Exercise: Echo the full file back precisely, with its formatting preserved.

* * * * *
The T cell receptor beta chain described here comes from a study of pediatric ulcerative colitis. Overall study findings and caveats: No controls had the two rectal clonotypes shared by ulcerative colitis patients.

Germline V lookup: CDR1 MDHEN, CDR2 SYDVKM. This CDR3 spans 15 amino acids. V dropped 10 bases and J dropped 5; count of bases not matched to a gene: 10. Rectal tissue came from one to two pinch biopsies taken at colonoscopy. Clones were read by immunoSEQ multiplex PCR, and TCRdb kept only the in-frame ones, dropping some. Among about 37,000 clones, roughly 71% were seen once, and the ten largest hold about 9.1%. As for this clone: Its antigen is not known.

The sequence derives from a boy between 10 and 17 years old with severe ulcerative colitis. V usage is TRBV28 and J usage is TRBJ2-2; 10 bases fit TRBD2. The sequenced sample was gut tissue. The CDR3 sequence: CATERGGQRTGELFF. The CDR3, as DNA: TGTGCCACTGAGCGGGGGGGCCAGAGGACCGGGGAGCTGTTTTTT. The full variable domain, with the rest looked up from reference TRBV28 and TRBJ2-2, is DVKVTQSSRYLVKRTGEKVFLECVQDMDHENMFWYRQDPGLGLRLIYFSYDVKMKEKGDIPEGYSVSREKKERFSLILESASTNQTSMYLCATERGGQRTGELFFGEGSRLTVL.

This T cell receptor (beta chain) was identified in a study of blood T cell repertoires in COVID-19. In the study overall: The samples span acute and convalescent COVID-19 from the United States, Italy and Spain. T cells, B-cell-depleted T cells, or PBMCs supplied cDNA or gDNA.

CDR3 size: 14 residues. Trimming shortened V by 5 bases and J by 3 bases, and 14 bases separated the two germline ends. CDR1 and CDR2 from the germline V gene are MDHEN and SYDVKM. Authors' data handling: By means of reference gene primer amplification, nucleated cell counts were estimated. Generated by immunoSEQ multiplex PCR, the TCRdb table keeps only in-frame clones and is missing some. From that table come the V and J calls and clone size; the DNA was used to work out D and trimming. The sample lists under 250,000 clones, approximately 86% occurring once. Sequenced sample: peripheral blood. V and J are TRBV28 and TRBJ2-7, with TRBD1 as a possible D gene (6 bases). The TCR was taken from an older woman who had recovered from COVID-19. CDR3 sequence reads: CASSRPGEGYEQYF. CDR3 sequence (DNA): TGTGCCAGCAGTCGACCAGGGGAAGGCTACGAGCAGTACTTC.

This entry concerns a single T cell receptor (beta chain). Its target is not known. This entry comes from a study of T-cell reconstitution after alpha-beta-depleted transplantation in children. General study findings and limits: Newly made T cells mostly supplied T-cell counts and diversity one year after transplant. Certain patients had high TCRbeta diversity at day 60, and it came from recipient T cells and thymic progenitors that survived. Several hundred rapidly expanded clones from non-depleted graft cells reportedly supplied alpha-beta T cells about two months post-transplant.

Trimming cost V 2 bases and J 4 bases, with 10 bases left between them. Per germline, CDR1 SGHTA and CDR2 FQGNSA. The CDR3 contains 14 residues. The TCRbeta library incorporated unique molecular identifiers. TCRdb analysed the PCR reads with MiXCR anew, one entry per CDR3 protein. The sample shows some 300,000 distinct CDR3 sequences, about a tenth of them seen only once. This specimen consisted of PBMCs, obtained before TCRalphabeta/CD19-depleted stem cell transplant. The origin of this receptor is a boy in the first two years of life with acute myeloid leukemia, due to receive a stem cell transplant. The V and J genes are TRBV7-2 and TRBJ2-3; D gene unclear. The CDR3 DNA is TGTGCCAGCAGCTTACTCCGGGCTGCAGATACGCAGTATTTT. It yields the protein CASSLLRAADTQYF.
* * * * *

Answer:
The T cell receptor beta chain described here comes from a study of pediatric ulcerative colitis. Overall study findings and caveats: No controls had the two rectal clonotypes shared by ulcerative colitis patients.

Germline V lookup: CDR1 MDHEN, CDR2 SYDVKM. This CDR3 spans 15 amino acids. V dropped 10 bases and J dropped 5; count of bases not matched to a gene: 10. Rectal tissue came from one to two pinch biopsies taken at colonoscopy. Clones were read by immunoSEQ multiplex PCR, and TCRdb kept only the in-frame ones, dropping some. Among about 37,000 clones, roughly 71% were seen once, and the ten largest hold about 9.1%. As for this clone: Its antigen is not known.

The sequence derives from a boy between 10 and 17 years old with severe ulcerative colitis. V usage is TRBV28 and J usage is TRBJ2-2; 10 bases fit TRBD2. The sequenced sample was gut tissue. The CDR3 sequence: CATERGGQRTGELFF. The CDR3, as DNA: TGTGCCACTGAGCGGGGGGGCCAGAGGACCGGGGAGCTGTTTTTT. The full variable domain, with the rest looked up from reference TRBV28 and TRBJ2-2, is DVKVTQSSRYLVKRTGEKVFLECVQDMDHENMFWYRQDPGLGLRLIYFSYDVKMKEKGDIPEGYSVSREKKERFSLILESASTNQTSMYLCATERGGQRTGELFFGEGSRLTVL.

This T cell receptor (beta chain) was identified in a study of blood T cell repertoires in COVID-19. In the study overall: The samples span acute and convalescent COVID-19 from the United States, Italy and Spain. T cells, B-cell-depleted T cells, or PBMCs supplied cDNA or gDNA.

CDR3 size: 14 residues. Trimming shortened V by 5 bases and J by 3 bases, and 14 bases separated the two germline ends. CDR1 and CDR2 from the germline V gene are MDHEN and SYDVKM. Authors' data handling: By means of reference gene primer amplification, nucleated cell counts were estimated. Generated by immunoSEQ multiplex PCR, the TCRdb table keeps only in-frame clones and is missing some. From that table come the V and J calls and clone size; the DNA was used to work out D and trimming. The sample lists under 250,000 clones, approximately 86% occurring once. Sequenced sample: peripheral blood. V and J are TRBV28 and TRBJ2-7, with TRBD1 as a possible D gene (6 bases). The TCR was taken from an older woman who had recovered from COVID-19. CDR3 sequence reads: CASSRPGEGYEQYF. CDR3 sequence (DNA): TGTGCCAGCAGTCGACCAGGGGAAGGCTACGAGCAGTACTTC.

This entry concerns a single T cell receptor (beta chain). Its target is not known. This entry comes from a study of T-cell reconstitution after alpha-beta-depleted transplantation in children. General study findings and limits: Newly made T cells mostly supplied T-cell counts and diversity one year after transplant. Certain patients had high TCRbeta diversity at day 60, and it came from recipient T cells and thymic progenitors that survived. Several hundred rapidly expanded clones from non-depleted graft cells reportedly supplied alpha-beta T cells about two months post-transplant.

Trimming cost V 2 bases and J 4 bases, with 10 bases left between them. Per germline, CDR1 SGHTA and CDR2 FQGNSA. The CDR3 contains 14 residues. The TCRbeta library incorporated unique molecular identifiers. TCRdb analysed the PCR reads with MiXCR anew, one entry per CDR3 protein. The sample shows some 300,000 distinct CDR3 sequences, about a tenth of them seen only once. This specimen consisted of PBMCs, obtained before TCRalphabeta/CD19-depleted stem cell transplant. The origin of this receptor is a boy in the first two years of life with acute myeloid leukemia, due to receive a stem cell transplant. The V and J genes are TRBV7-2 and TRBJ2-3; D gene unclear. The CDR3 DNA is TGTGCCAGCAGCTTACTCCGGGCTGCAGATACGCAGTATTTT. It yields the protein CASSLLRAADTQYF.